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Five Careers for Shy People

While it’s often thought that extroverts have a great advantage in the office, introverts and shy people could just as well excel in some careers.
So, here are five careers in which a shy personality won't hold you back.
1: Graphic Designer
Creativity can be a solitary process - and it's not unusual for graphic designers to spend time alone thinking up big ideas for clients. Another plus for shy people: Graphic designers could have the opportunity to
freelance or work from home.
Related degrees: Graphic designers often have a bachelor's degree in Information Technology (IT), Computer Science, Graphic design or Fine arts. A diploma in any of the above disciplines is sometimes enough to start a career in the field of graphic design.

2. Accountant
Accountants, who ensure that financial information is correct, typically spend more time with numbers than clients, making this career track a nice match for people who enjoy data as opposed to office gossip.
Related degrees: Most accountant positions require a bachelor's degree in accounting or finance. Some employers might look for applicants with a Master's in Business Administration (MBA), with a concentration
in accounting. Similarly, a CPA qualification is not only desirable but a great advantage in launching a career in accounting. There are so many areas an accountant could specialize in, and the smartest accountants are usually just a heartbeat away from the CEO’s corner office.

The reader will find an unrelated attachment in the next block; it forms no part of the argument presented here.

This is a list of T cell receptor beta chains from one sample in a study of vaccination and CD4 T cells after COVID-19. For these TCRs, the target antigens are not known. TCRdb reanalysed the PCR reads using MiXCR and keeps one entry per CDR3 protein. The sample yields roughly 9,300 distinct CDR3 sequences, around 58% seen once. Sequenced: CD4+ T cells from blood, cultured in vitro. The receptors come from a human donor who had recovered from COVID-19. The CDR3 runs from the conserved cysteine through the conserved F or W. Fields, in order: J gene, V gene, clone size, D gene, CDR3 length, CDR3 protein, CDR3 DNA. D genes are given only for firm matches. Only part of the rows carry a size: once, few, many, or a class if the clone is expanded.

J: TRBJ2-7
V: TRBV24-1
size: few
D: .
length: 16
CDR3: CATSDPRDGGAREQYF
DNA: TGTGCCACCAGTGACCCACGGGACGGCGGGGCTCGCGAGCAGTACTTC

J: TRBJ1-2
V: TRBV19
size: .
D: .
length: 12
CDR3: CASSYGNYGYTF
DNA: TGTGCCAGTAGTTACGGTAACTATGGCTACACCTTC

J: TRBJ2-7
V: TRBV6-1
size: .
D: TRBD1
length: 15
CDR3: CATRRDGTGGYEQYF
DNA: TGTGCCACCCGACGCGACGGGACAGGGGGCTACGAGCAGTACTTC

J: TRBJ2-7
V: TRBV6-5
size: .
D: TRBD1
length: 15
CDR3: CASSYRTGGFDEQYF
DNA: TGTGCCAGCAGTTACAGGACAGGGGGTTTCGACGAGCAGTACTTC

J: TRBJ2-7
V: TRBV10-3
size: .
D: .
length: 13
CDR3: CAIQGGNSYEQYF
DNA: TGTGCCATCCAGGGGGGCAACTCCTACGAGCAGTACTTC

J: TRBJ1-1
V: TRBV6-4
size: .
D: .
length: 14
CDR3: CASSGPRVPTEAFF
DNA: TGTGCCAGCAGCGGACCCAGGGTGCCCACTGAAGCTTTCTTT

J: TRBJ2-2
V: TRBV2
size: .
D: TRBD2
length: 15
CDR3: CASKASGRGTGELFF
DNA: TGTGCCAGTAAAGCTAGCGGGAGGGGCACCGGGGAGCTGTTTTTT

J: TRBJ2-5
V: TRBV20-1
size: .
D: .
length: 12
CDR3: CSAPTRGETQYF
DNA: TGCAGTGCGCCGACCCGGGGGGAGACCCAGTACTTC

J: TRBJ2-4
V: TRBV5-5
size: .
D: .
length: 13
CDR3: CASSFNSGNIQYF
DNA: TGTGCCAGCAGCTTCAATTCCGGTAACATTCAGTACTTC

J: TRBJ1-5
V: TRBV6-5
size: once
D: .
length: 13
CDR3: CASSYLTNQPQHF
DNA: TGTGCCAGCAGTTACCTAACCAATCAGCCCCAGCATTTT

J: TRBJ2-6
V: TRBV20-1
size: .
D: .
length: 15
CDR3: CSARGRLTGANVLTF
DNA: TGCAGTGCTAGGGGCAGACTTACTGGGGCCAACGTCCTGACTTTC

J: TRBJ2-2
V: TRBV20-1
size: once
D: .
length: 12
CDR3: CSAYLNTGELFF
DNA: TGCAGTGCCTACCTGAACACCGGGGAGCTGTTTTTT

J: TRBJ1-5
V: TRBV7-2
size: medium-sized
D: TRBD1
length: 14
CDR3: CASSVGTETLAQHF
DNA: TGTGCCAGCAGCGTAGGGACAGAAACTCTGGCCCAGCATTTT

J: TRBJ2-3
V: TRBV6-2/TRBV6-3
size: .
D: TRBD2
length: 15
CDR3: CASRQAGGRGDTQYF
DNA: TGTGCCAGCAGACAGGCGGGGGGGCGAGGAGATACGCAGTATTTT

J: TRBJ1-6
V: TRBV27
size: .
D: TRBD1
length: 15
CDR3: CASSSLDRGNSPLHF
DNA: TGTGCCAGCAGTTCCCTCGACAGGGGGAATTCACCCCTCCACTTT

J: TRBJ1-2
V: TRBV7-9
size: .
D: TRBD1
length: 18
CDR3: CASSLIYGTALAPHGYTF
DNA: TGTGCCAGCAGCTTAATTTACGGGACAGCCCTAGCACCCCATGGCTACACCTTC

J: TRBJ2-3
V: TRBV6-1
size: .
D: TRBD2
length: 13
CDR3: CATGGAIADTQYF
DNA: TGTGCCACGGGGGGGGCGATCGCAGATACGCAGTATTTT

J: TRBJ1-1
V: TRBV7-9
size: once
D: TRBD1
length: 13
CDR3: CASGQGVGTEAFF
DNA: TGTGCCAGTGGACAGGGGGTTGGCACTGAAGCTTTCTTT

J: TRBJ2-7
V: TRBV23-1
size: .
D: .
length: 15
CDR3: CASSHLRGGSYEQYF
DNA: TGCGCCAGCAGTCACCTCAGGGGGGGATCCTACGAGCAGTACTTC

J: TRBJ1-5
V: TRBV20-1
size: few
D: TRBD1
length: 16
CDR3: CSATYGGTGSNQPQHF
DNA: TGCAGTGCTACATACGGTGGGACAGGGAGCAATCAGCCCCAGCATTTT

3. Computer Programmer
Computer programmers are changing the way we interact with devices of every kind from iPads to automobiles as well as online services and business applications. One of the perfect jobs for a shy person is computer programming because programmers tend to work independently, and with little to no interaction with customers.
Related degrees: A bachelor's degree in an area like computer programming or Computer Science is often required in this career, while for some positions a master's degree is preferred. Closely related degrees include network administration and IT & information systems. However, for programmers, proficiency is much more a matter of practice than the degree qualification. It’s important to remember that while the IT/ Computer Science degree gets you through the door, great programmers are usually people who code on their own.

4. Actuary
Actuaries, who specialize in risk assessment, often spend their days pouring over statistics involving people - not talking to them. Actuaries and mathematicians are usually up to their necks in databases and algorithms. Actuaries often have a bachelor's degree in areas like Actuarial Science, mathematics and statistics. It is however important to remember that for one to become a professional actuary, they would have to do the professional actuarial exams, and not just get the degree alone. As of 2008, there were nine professional actuaries in Kenya.  Other related degrees include finance and business administration.

5. Dental Technician/Assistant.
Dental technicians often work behind-the-scenes, assisting dentists and hygienists, working with a model of a patient's mouth rather than the patient themselves.
Training is available in the form of accredited dental laboratory technology programs, available in KMTC, and medical colleges and universities around the country.

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